Speaking at a Law Week event hosted by the NSW Women Lawyers Association, Ms Painter urged female lawyers considering the bar to be bold and lead their own ambitions.
"What’s the worst that could happen if you come to the bar?" Ms Painter asked an audience at Martin Place Chambers.
"The worse that will happen is that you fail for a six-month period of your life and you’ll go and do something else. Well, that’s not so bad.
"Ultimately, the important thing is to do what makes your heart sing – even if it’s a bit scary."
For all lawyers, the decision to sit bar examinations raises big personal and professional questions. Many seasoned solicitors flirt with the idea of becoming a barrister over the course of their careers, but the choice often boils down to the right combination of circumstance and bravery.
"It’s a decision that only you should make. Don’t be talked out of it if that’s what you really want to do," Ms Painter said.
However, she acknowledged the barriers holding back women from becoming barristers.
"We understand that there are some very sensible, good and benign reasons for the lower participation rate of women [barristers] but there are also many other reasons that are less benign," she said.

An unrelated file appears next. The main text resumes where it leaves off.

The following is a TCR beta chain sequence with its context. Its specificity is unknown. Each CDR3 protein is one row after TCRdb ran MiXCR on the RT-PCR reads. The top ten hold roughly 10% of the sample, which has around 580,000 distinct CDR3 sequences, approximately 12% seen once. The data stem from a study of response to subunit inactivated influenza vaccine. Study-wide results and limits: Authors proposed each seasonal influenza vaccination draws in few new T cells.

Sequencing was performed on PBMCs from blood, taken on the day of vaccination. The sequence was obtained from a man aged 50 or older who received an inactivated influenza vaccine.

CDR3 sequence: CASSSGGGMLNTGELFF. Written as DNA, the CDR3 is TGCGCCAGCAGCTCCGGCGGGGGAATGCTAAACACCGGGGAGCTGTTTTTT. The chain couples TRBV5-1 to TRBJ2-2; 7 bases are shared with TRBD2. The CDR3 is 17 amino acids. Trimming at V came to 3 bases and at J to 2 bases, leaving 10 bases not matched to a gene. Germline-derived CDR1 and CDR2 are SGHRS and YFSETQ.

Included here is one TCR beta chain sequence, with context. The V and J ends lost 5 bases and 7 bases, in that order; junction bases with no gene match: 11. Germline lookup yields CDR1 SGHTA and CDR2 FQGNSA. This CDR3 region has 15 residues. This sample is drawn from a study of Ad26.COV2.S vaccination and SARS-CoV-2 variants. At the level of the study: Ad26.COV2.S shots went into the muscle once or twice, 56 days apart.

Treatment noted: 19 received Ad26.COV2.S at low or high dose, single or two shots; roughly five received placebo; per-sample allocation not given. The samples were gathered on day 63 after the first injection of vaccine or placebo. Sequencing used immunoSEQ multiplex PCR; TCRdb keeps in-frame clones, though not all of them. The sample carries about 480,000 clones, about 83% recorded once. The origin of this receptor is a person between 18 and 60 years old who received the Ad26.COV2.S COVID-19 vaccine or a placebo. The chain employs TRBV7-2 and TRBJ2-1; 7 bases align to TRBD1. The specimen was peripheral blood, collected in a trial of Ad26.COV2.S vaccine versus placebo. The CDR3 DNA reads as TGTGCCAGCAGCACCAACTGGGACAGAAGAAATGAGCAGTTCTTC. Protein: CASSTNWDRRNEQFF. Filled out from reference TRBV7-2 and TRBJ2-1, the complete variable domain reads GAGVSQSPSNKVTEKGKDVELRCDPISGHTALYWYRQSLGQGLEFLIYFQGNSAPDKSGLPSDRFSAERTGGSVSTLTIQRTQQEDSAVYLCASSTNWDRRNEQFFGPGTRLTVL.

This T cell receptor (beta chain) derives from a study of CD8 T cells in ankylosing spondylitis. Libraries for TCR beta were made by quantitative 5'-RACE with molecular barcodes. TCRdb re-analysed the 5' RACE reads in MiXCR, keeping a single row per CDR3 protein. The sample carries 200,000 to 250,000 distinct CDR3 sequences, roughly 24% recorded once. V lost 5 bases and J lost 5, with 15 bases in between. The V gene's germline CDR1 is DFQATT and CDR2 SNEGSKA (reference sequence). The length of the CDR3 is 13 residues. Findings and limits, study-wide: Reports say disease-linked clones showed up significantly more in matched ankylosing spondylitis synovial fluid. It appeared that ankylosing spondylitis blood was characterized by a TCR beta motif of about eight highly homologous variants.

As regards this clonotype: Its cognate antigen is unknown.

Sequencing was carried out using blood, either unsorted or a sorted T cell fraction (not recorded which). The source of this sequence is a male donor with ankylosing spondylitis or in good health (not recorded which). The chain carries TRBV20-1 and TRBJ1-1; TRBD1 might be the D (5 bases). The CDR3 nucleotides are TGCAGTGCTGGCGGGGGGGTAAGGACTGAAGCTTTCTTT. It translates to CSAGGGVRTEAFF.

"When I started as a barrister back in 1998, there were three women silks – the numbers were pretty depressing. Today, of about 2,500 practising barristers in NSW, there are about 400 silks and only 36 of them are women," Ms Painter said.
Ms Painter, who took silk in 2013, drew on her 18 years at the bar to share insights into the autonomy that is enjoyed and stamina which is demanded of a barrister.
"There is independence, job satisfaction and you get to control your working environment in a very real way. It can be very demanding and tiresome," Ms Painter said.
On making the decision to pursue professional life as a barrister, lawyers sign up for very public wins and failures – but that should not be a deterrent to women in making their choice, Ms Painter said.
"Your client will rely on you to be the ‘mouthpiece’, the communicator between them and the court. That is a very serious thing and there’s a real, immense satisfaction from doing good work.
"The exciting cases that make your career and your eyes light up are the ones where it was evenly balanced and it was your work, your brilliant advocacy which made a difference. If you can have one or two of those every couple of years, you’re doing well," Ms Painter said.
Sandra Duggan SC of Martin Place Chambers and Talitha Fishburn of 7 Wentworth Selborne Chambers also spoke at the Coming to the bar event. Norton Rose Fulbright partner and head of office Felicity Rourke also shared her career journey and extensive experience briefing barristers.
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